By Andrew Hammond*
In the wake of the COP26 climate summit in Glasgow in 2021, Boris Johnson’s UK government claimed that the nation was at the forefront of the global green technology and investment race.
Fast forward to 2023, however, and that proclamation is looking hollower by the day as the government fails to capitalize on the global green economy edge that it may once have had. This is not just a tragedy for the planet but also for the UK economy, as the chancellor prepares his annual budget statement ahead of Wednesday.
At the time of writing, there is a huge new incentive for the UK to up its game and drive this agenda forward. This is because, following the US Inflation Reduction Act and anticipated new counter subsidies from the EU’s Green Deal Industrial Plan for the Net-Zero Age, there are growing concerns from UK business that the nation could miss out on a rising tide of green investment as the global economy grows from about $90 trillion today to a forecast $190 trillion by the mid-21st century when the world may hit net-zero emissions.
It is not just political opponents of the government that are raising concerns. Take the example of the Confederation of British Industry, the self-styled voice of UK big business, which warned in stark terms in January that “the United Kingdom is falling behind rapidly — to the Americans and the Europeans, who are outspending and outsmarting us. We’re behind the Germans on heat pumps, insulation and building retrofits, the French on EV charging infrastructure, and the United States on operational carbon capture and storage projects — despite the UK’s North Sea advantage. We’re lagging all three on hydrogen funding. This is stunning to many who rightly felt clean energy was ours to own. But it has changed in the past two years with lost UK market share in green tech, equivalent to the potential value of £4.3 billion by 2030.”
Other UK industry bodies such as EnergyUK and RenewablesUK have sounded alarm bells too. Yet perhaps the clearest warning came from the government’s very own Skidmore Net-Zero Review, released in January, which highlights that the UK risks losing out on more green investment because of factors including inconsistent decision-making at the top of government and delays to crucial planning decisions at a local level.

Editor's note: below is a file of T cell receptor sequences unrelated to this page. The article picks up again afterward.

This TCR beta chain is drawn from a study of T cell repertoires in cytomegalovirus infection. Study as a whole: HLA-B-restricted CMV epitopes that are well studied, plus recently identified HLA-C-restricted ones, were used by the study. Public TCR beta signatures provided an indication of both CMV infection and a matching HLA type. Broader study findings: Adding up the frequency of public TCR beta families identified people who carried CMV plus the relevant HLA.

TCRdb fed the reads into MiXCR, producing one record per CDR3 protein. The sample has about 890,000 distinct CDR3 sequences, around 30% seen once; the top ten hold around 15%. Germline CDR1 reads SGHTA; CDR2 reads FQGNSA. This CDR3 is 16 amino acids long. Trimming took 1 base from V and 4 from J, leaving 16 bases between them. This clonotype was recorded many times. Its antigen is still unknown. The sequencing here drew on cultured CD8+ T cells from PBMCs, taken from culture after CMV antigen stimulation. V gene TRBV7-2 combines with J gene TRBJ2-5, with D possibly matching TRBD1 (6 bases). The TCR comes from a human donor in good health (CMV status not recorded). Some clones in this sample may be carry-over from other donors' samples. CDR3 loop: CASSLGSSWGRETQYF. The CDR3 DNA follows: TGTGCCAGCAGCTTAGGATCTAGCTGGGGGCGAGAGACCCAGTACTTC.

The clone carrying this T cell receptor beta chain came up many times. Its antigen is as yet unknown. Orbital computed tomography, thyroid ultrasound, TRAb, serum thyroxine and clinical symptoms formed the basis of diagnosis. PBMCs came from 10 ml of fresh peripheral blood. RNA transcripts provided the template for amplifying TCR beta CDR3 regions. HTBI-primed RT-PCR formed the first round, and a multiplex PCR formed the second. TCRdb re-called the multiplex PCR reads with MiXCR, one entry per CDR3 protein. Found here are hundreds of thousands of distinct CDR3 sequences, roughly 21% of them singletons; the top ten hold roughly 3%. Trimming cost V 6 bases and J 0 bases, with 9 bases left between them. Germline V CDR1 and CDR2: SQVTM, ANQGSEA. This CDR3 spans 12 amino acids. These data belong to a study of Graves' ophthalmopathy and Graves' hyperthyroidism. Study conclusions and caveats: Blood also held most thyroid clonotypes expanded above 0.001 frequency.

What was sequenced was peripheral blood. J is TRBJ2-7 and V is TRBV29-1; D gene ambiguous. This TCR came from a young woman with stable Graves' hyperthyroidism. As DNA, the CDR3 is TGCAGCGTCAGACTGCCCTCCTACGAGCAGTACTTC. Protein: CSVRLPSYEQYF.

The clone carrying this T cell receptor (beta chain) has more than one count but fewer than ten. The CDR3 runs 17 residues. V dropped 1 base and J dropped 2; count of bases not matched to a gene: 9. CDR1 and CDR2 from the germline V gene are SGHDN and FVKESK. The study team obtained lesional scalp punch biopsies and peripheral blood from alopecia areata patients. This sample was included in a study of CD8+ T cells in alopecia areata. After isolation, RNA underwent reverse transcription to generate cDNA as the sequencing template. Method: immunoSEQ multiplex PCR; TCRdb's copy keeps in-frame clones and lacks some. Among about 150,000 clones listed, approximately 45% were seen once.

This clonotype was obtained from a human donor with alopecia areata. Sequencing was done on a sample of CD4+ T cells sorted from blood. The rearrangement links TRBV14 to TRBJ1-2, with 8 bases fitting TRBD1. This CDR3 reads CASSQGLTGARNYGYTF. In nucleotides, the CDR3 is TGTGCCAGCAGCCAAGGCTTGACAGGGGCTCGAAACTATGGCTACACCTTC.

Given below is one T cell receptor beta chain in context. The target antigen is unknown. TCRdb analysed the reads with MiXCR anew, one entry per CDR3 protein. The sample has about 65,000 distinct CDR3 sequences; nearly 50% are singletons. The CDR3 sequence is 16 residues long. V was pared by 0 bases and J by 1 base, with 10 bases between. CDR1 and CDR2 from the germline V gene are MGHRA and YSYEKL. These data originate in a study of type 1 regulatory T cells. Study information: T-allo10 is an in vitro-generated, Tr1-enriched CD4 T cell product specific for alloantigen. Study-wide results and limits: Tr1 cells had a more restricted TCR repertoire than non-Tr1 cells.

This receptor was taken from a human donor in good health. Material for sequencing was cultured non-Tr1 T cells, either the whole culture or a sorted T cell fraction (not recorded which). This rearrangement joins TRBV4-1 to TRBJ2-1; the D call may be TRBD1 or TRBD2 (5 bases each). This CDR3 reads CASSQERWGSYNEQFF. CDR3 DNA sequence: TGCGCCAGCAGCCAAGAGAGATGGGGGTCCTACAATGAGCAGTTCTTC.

These warnings are a far cry from the bold pledges of COP26 when the government proclaimed its intent to be a world leader in carbon emissions reduction. Just before the big summit, a new net-zero strategy was released aiming for a decarbonized economy by 2050.
In so doing, the government aims to provide high-skilled jobs, transition from fossil fuels, secure the UK’s energy supply and use green technology to drive economic growth. For instance, the strategy hopes to create up to 190,000 jobs by 2025, up to 440,000 jobs by 2030, and leverage up to £90 billion of private investment by 2030.
It is this promised vision that is now under threat unless the UK government can step up to the plate. If not, the tragedy is that the full potential of existing investments in recent years may not be realized.
Take the example of wind energy where the high level of wind-power generation capacity already installed means that the UK could be a great proving ground for innovation in power distribution infrastructure, large-scale storage, etc., to balance and manage the intermittent nature of wind power. This may lead to the emergence of differentiated UK-based technology.
However, significant challenges remain and the National Audit Office this week released a major new report warning that the newly formed UK Department of Energy Security and Net-Zero is behind schedule in mapping out how to achieve a rapid expansion of offshore wind. The government is targeting a more-than-tripling of offshore wind capacity to 50GW by 2030 as part of its energy security strategy. The challenge often cited is that the cost of developing wind farms has risen as the price of commodities such as steel and copper has jumped so the next licensing auctions are likely to see higher prices.
Business has many concerns, but with the right ambition and policies, the situation could yet be turned around. The UK’s key strengths in the green economy agenda include flexibility and depth of its financial industry, via the City of London. The energy transition requires much capital and many countries could learn from UK best practice. For instance, the UK also has a good track record in using fintech to support development of innovative green technologies.
In what might be a “last chance saloon” for international climate action, the UK government now needs to step up to the plate and deliver. If it does not, it will not only be letting the UK public down, but also the world at large.
• Andrew Hammond is an associate at LSE IDEAS at the London School of Economics.